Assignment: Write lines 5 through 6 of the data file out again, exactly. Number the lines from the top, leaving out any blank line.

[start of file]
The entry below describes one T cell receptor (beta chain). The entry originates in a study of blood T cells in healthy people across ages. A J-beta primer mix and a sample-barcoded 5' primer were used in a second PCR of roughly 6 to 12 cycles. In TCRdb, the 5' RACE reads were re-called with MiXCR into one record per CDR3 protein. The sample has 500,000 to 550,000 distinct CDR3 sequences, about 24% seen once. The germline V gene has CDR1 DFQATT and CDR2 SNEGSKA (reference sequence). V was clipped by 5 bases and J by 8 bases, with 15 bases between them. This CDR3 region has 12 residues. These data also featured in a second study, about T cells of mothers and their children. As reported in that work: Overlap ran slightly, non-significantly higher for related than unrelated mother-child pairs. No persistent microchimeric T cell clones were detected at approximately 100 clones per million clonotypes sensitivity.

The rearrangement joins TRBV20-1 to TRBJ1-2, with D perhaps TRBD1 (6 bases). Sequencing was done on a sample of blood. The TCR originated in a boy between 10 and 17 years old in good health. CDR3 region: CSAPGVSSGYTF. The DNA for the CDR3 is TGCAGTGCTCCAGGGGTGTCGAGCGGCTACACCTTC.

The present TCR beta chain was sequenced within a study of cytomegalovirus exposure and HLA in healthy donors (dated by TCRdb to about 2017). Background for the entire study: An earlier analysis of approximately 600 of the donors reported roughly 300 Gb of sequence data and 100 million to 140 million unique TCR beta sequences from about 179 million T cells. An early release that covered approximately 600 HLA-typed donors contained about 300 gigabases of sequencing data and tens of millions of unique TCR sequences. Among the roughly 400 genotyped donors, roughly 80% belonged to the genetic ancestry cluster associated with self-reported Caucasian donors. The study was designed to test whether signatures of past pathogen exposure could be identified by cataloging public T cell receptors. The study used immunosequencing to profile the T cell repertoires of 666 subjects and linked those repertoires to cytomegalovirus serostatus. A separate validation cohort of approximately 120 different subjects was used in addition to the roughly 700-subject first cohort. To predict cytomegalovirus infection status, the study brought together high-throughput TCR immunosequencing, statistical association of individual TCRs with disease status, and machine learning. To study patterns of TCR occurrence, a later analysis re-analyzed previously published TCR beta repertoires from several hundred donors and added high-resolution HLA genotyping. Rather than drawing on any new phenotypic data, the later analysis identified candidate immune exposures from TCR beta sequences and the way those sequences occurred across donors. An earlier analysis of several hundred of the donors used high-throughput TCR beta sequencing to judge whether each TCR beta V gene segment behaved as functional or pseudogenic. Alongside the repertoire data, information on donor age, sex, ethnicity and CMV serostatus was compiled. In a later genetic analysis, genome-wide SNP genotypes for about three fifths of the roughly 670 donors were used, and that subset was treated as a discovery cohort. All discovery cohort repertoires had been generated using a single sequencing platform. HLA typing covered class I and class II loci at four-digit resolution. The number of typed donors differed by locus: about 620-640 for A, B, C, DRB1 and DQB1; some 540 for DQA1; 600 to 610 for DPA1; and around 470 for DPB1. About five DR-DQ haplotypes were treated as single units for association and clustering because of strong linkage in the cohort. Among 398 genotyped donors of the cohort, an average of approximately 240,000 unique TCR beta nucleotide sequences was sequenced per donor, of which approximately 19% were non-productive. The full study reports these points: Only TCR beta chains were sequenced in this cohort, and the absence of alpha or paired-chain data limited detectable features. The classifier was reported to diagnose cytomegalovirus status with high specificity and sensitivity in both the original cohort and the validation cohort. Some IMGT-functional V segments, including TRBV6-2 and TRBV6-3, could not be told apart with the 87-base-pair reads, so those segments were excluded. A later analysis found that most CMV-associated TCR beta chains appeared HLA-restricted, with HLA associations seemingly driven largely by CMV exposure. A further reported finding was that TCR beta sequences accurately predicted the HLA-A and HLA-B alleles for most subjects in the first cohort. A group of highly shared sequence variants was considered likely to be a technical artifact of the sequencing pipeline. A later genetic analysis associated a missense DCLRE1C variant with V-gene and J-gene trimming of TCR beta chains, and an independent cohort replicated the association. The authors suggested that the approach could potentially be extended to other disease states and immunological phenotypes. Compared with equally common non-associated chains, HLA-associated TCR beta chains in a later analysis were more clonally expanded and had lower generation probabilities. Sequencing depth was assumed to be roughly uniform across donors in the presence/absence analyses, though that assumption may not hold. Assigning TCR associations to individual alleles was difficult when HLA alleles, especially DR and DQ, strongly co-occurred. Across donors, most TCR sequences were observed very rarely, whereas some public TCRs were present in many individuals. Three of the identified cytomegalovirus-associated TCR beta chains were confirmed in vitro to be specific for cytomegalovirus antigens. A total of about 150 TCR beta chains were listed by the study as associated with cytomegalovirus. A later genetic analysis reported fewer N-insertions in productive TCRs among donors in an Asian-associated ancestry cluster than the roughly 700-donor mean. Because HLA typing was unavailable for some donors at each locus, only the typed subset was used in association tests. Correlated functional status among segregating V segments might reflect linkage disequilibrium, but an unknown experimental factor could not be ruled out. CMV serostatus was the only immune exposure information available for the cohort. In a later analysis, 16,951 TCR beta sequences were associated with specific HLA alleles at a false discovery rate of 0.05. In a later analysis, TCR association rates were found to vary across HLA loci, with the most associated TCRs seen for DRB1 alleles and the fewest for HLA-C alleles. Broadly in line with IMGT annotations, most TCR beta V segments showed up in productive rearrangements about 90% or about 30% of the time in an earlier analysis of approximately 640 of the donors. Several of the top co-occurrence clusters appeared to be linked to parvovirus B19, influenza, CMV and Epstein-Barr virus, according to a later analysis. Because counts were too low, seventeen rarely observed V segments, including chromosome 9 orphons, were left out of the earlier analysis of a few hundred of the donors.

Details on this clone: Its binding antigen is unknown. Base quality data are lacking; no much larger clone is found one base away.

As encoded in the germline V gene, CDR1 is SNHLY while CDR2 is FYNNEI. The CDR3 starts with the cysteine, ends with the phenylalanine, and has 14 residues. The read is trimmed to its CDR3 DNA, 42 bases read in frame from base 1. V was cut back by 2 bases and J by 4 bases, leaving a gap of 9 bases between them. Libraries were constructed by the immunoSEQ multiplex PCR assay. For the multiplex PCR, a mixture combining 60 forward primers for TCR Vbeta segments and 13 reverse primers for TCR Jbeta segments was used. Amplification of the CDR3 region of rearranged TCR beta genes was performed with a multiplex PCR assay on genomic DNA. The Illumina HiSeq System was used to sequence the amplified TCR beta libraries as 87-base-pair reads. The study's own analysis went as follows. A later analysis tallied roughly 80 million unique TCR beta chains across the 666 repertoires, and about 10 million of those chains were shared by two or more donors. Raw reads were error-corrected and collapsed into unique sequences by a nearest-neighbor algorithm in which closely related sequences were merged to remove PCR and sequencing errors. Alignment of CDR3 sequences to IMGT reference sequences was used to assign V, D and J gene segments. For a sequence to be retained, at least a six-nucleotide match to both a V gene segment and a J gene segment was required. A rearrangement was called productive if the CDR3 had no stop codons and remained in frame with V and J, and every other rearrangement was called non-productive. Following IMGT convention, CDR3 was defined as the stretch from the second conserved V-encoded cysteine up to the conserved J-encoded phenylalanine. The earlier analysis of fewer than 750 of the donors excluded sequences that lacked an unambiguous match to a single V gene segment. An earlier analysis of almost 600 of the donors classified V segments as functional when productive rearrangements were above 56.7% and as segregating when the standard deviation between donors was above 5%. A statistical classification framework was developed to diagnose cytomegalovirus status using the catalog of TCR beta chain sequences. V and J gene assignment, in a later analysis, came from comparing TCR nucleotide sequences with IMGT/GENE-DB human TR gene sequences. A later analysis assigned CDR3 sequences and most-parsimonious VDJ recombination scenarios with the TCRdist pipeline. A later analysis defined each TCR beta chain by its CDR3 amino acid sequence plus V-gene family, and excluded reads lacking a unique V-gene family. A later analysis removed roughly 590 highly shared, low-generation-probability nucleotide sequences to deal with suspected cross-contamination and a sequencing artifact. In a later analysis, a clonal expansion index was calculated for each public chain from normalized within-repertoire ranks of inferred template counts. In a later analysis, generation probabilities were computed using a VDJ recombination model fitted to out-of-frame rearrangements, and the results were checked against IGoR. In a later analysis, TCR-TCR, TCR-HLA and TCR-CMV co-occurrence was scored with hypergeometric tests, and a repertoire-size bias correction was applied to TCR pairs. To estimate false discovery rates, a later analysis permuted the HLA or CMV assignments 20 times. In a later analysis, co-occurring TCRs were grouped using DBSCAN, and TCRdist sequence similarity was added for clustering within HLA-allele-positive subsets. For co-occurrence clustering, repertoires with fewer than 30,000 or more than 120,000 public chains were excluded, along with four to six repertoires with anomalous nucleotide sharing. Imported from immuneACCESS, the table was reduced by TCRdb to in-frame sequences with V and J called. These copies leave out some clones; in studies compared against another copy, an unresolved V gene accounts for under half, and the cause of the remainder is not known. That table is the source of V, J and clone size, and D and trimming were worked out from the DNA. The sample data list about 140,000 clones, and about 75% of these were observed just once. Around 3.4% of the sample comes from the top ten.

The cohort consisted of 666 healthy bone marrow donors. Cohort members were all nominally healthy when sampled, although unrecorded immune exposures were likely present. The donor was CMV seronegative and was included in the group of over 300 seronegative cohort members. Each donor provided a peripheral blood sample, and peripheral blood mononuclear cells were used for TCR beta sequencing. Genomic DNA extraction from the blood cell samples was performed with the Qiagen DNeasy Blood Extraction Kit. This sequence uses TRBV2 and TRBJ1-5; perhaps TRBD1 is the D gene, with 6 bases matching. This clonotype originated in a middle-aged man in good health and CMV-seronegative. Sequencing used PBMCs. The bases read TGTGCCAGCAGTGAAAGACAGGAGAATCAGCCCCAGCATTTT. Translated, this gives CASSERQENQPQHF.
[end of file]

As encoded in the germline V gene, CDR1 is SNHLY while CDR2 is FYNNEI. The CDR3 starts with the cysteine, ends with the phenylalanine, and has 14 residues. The read is trimmed to its CDR3 DNA, 42 bases read in frame from base 1. V was cut back by 2 bases and J by 4 bases, leaving a gap of 9 bases between them. Libraries were constructed by the immunoSEQ multiplex PCR assay. For the multiplex PCR, a mixture combining 60 forward primers for TCR Vbeta segments and 13 reverse primers for TCR Jbeta segments was used. Amplification of the CDR3 region of rearranged TCR beta genes was performed with a multiplex PCR assay on genomic DNA. The Illumina HiSeq System was used to sequence the amplified TCR beta libraries as 87-base-pair reads. The study's own analysis went as follows. A later analysis tallied roughly 80 million unique TCR beta chains across the 666 repertoires, and about 10 million of those chains were shared by two or more donors. Raw reads were error-corrected and collapsed into unique sequences by a nearest-neighbor algorithm in which closely related sequences were merged to remove PCR and sequencing errors. Alignment of CDR3 sequences to IMGT reference sequences was used to assign V, D and J gene segments. For a sequence to be retained, at least a six-nucleotide match to both a V gene segment and a J gene segment was required. A rearrangement was called productive if the CDR3 had no stop codons and remained in frame with V and J, and every other rearrangement was called non-productive. Following IMGT convention, CDR3 was defined as the stretch from the second conserved V-encoded cysteine up to the conserved J-encoded phenylalanine. The earlier analysis of fewer than 750 of the donors excluded sequences that lacked an unambiguous match to a single V gene segment. An earlier analysis of almost 600 of the donors classified V segments as functional when productive rearrangements were above 56.7% and as segregating when the standard deviation between donors was above 5%. A statistical classification framework was developed to diagnose cytomegalovirus status using the catalog of TCR beta chain sequences. V and J gene assignment, in a later analysis, came from comparing TCR nucleotide sequences with IMGT/GENE-DB human TR gene sequences. A later analysis assigned CDR3 sequences and most-parsimonious VDJ recombination scenarios with the TCRdist pipeline. A later analysis defined each TCR beta chain by its CDR3 amino acid sequence plus V-gene family, and excluded reads lacking a unique V-gene family. A later analysis removed roughly 590 highly shared, low-generation-probability nucleotide sequences to deal with suspected cross-contamination and a sequencing artifact. In a later analysis, a clonal expansion index was calculated for each public chain from normalized within-repertoire ranks of inferred template counts. In a later analysis, generation probabilities were computed using a VDJ recombination model fitted to out-of-frame rearrangements, and the results were checked against IGoR. In a later analysis, TCR-TCR, TCR-HLA and TCR-CMV co-occurrence was scored with hypergeometric tests, and a repertoire-size bias correction was applied to TCR pairs. To estimate false discovery rates, a later analysis permuted the HLA or CMV assignments 20 times. In a later analysis, co-occurring TCRs were grouped using DBSCAN, and TCRdist sequence similarity was added for clustering within HLA-allele-positive subsets. For co-occurrence clustering, repertoires with fewer than 30,000 or more than 120,000 public chains were excluded, along with four to six repertoires with anomalous nucleotide sharing. Imported from immuneACCESS, the table was reduced by TCRdb to in-frame sequences with V and J called. These copies leave out some clones; in studies compared against another copy, an unresolved V gene accounts for under half, and the cause of the remainder is not known. That table is the source of V, J and clone size, and D and trimming were worked out from the DNA. The sample data list about 140,000 clones, and about 75% of these were observed just once. Around 3.4% of the sample comes from the top ten.

The cohort consisted of 666 healthy bone marrow donors. Cohort members were all nominally healthy when sampled, although unrecorded immune exposures were likely present. The donor was CMV seronegative and was included in the group of over 300 seronegative cohort members. Each donor provided a peripheral blood sample, and peripheral blood mononuclear cells were used for TCR beta sequencing. Genomic DNA extraction from the blood cell samples was performed with the Qiagen DNeasy Blood Extraction Kit. This sequence uses TRBV2 and TRBJ1-5; perhaps TRBD1 is the D gene, with 6 bases matching. This clonotype originated in a middle-aged man in good health and CMV-seronegative. Sequencing used PBMCs. The bases read TGTGCCAGCAGTGAAAGACAGGAGAATCAGCCCCAGCATTTT. Translated, this gives CASSERQENQPQHF.